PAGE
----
5 – Listen to several episodes of the podcast – find out how the host sounds and what types of topics they like to discuss with guests. See what other guests have been interviewed to make sure you feel comfortable with the type of audience that may be listening. Listening will help you prepare so there are less surprises, which will help you relax. When the host asks a question, pause the episode and practice answering. This goes hand in hand with #4.

6 – Watch your ums and ahs – We all do it, throw in those little “Ah” and “Um” sounds as we’re thinking of what to say. Professional speakers work on not doing that. It takes some training, but you can talk without adding “Uhhhhhh” to everything you say. You will sound better to those that are listening and save the host a lot of time editing out all of those little speech blurps. I know this and I still do it at times. 🙂

7 – Take your time when talking – Don’t rush and make yourself sound like Alvin and the Chipmunks. Answer in a steady manner, but don’t think you have to say everything in 3.2 seconds. You want to talk naturally, like talking with a friend. Forget about the microphone, just have a good chat. On the flip side, don’t ramble too long. You’ll lose the host and the audience. Like taking out extraneous writing, don’t babble so much that no one knows what topic you’re answering.

8 – Hydrate – You will be talking quite a bit, and you may still be a bit nervous. This can lead to a dry and uncomfortable throat. Rather than coughing and having to excuse yourself, drink water before you start and during if you have a moment to grab a sip. Avoid dairy and hot beverages right before the interview as they will contribute to your throat closing up.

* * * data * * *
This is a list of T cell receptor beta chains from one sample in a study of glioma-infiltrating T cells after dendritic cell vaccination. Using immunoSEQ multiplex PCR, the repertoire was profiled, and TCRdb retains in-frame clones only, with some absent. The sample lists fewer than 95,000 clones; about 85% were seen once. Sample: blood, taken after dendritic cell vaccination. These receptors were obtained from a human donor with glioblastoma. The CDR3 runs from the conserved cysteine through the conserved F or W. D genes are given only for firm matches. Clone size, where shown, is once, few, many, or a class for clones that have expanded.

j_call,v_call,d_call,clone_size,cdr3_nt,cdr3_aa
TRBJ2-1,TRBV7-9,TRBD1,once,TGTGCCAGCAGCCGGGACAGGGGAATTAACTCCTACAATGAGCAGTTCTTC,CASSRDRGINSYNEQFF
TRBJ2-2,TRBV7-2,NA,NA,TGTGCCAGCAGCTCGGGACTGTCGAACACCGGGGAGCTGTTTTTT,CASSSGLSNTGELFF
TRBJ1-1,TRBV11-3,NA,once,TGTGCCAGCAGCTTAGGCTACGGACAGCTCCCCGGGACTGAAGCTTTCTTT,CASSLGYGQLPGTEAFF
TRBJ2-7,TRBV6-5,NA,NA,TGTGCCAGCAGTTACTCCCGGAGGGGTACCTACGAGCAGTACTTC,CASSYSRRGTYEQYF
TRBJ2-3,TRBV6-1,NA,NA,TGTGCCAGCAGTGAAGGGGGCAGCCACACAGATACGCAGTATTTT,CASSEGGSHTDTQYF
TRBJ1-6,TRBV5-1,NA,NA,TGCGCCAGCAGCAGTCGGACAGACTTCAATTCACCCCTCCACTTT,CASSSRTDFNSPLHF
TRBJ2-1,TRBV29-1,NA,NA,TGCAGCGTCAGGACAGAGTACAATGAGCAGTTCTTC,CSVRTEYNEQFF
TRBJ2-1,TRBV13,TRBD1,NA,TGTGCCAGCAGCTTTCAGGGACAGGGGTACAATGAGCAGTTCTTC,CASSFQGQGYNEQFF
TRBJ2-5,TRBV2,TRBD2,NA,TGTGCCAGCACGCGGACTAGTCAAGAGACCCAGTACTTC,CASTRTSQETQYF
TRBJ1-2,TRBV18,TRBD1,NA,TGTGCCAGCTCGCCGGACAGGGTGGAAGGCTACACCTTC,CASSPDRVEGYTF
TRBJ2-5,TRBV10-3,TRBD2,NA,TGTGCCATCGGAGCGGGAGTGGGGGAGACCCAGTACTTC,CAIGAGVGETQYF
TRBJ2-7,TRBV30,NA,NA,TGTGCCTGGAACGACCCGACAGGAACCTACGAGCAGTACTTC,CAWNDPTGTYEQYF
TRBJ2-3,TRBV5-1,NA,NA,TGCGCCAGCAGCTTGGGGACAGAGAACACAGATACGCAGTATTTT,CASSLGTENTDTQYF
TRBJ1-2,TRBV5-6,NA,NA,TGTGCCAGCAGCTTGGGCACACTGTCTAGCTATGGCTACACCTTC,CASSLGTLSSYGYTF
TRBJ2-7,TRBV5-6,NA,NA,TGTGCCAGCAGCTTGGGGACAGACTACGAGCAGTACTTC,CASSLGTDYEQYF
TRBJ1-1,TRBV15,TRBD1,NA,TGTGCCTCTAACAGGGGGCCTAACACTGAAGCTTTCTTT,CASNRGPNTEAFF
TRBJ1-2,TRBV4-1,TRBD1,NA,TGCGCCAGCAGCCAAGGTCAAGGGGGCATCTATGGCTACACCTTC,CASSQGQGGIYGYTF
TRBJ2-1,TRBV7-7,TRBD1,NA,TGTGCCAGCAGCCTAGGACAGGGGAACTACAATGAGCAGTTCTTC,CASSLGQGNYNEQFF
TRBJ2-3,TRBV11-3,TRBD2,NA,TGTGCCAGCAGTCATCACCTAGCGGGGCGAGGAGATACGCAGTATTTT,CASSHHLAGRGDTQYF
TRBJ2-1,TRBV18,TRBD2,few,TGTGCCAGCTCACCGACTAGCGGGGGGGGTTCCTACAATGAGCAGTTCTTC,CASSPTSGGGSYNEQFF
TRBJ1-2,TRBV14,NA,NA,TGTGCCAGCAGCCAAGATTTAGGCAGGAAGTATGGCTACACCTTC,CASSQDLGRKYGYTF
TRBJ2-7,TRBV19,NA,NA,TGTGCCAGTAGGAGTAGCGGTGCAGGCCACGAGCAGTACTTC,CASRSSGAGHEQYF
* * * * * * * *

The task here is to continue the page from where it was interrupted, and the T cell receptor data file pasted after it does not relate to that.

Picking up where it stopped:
9 – Amp up your personality – This is one I didn’t think of, but J Thorn (he of many podcasts) offers this advice. A normal, friendly conversation may not be as entertaining to a listener of a podcast. You need to be like Spinal Tap and crank it up a bit more. if it feels weird, that’s OK. You’ll sound better to the listeners. It’s like singers or actors in plays – they are told to open their mouth’s wider because it will then appear to the audience just right. This is similar – just be a bit more you! 🙂

OK, those are my tips based on interviewing other new authors. I hope they help. If there are any questions, please contact me at

Thanks to J. Thorn and the other authors at The Author Success Mastermind for their help, feedback, and tip.

If you are looking for a mastermind group or a community to join, I totally recommend The Author Success Masternind. J Thorn runs a great group and is offering more options for the next year. He and Zach also run some great worldbuilding events throughout the year. It’s worth checking out.

I’ve also been working with James L Rubart and his son, Taylor. they run a training academy that can help you work on your brand and publishing. Check out Rubart Training Academy and tell them you were on the Discovered Wordsmith podcast.